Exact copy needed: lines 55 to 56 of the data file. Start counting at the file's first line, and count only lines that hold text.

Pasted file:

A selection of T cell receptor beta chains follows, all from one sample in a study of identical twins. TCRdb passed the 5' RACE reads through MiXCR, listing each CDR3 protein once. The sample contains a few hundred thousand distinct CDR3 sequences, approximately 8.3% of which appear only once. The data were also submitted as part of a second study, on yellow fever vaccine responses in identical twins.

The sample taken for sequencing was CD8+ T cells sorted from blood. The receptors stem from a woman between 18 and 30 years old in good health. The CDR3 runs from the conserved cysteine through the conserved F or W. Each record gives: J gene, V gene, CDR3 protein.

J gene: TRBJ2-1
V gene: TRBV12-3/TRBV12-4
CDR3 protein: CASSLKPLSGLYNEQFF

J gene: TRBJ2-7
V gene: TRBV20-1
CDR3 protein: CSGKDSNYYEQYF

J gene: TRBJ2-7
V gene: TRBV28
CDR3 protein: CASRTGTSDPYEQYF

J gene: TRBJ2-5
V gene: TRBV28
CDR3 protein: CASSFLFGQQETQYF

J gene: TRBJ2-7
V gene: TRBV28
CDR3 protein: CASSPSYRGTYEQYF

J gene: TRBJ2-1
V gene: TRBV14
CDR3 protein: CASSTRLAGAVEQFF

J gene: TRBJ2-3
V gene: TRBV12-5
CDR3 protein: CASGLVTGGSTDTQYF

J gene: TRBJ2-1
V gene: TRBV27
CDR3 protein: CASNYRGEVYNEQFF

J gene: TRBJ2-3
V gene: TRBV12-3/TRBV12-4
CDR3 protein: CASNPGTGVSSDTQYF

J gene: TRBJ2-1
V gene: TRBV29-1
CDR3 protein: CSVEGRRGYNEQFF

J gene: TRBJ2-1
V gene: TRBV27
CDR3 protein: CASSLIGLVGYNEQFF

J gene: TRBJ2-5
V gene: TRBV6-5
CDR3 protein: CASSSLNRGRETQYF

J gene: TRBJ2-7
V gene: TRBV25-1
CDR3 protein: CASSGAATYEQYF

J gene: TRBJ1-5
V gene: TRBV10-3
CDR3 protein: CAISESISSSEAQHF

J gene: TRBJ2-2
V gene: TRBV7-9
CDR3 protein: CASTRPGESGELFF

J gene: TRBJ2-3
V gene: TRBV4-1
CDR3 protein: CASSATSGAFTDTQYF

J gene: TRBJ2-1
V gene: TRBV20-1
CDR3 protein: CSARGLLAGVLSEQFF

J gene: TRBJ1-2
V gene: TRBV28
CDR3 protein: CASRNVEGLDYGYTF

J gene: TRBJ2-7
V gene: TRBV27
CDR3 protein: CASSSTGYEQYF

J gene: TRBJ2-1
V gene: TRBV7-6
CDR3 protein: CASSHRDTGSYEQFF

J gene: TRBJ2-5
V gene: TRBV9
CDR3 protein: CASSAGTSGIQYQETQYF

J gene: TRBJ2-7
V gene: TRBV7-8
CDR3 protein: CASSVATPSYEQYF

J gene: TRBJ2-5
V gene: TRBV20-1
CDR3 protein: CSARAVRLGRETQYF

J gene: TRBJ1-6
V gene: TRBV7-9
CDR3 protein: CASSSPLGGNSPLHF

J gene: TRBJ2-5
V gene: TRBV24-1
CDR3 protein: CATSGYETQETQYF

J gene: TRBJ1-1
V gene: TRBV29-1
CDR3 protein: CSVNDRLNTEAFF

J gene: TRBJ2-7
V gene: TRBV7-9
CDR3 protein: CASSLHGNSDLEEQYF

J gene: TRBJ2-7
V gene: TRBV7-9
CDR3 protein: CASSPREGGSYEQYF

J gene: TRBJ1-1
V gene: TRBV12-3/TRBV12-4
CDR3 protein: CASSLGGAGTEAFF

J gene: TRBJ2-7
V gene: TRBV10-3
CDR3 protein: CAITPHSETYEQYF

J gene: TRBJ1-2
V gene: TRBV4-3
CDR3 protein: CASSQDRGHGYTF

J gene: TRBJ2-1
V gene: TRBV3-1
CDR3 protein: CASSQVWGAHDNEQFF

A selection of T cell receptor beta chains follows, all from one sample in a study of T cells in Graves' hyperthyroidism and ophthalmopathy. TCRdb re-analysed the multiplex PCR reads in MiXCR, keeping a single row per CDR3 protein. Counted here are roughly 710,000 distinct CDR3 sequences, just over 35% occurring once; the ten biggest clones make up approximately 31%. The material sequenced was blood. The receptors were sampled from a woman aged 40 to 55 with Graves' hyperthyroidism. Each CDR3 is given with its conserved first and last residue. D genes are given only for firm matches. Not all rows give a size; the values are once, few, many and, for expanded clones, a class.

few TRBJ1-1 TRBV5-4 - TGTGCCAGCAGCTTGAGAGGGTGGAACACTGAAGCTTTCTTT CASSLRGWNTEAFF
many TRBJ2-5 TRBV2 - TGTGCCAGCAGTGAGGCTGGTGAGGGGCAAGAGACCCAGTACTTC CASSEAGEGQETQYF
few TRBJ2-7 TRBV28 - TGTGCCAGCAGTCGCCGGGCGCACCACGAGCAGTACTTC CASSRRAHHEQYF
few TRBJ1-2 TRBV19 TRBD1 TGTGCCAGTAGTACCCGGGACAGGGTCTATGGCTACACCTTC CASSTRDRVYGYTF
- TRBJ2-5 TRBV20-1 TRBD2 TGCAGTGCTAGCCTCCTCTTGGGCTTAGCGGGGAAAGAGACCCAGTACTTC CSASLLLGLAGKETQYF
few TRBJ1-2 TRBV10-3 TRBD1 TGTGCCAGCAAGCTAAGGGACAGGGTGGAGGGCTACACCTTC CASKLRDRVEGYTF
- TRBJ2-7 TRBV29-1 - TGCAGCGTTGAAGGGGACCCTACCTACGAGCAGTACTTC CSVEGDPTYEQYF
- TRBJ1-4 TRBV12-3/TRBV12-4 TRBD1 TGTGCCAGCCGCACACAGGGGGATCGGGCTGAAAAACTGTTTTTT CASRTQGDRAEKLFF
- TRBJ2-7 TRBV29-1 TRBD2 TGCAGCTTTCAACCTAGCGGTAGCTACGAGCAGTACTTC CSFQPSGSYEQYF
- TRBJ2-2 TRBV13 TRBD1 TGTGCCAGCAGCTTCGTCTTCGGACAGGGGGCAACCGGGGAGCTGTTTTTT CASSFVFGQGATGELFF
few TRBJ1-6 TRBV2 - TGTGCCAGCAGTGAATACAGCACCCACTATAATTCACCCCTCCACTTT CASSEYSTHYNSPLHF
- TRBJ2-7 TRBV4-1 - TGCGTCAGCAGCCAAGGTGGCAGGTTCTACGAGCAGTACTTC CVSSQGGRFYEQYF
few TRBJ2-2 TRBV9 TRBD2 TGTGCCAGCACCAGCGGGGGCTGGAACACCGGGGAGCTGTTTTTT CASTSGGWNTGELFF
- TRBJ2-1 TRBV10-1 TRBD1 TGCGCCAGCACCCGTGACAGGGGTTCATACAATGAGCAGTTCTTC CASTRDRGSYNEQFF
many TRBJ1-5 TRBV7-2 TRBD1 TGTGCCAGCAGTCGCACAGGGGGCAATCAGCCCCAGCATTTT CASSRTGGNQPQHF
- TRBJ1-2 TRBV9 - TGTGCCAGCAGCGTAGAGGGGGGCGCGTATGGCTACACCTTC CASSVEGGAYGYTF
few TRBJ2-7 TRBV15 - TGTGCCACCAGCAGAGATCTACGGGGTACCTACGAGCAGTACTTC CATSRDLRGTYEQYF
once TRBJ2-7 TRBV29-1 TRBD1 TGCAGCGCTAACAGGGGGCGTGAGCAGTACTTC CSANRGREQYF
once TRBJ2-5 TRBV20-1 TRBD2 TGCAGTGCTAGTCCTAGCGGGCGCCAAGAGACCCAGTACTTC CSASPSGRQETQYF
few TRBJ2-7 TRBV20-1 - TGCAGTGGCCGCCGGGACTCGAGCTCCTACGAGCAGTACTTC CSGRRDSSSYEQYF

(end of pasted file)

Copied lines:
V gene: TRBV28
CDR3 protein: CASRNVEGLDYGYTF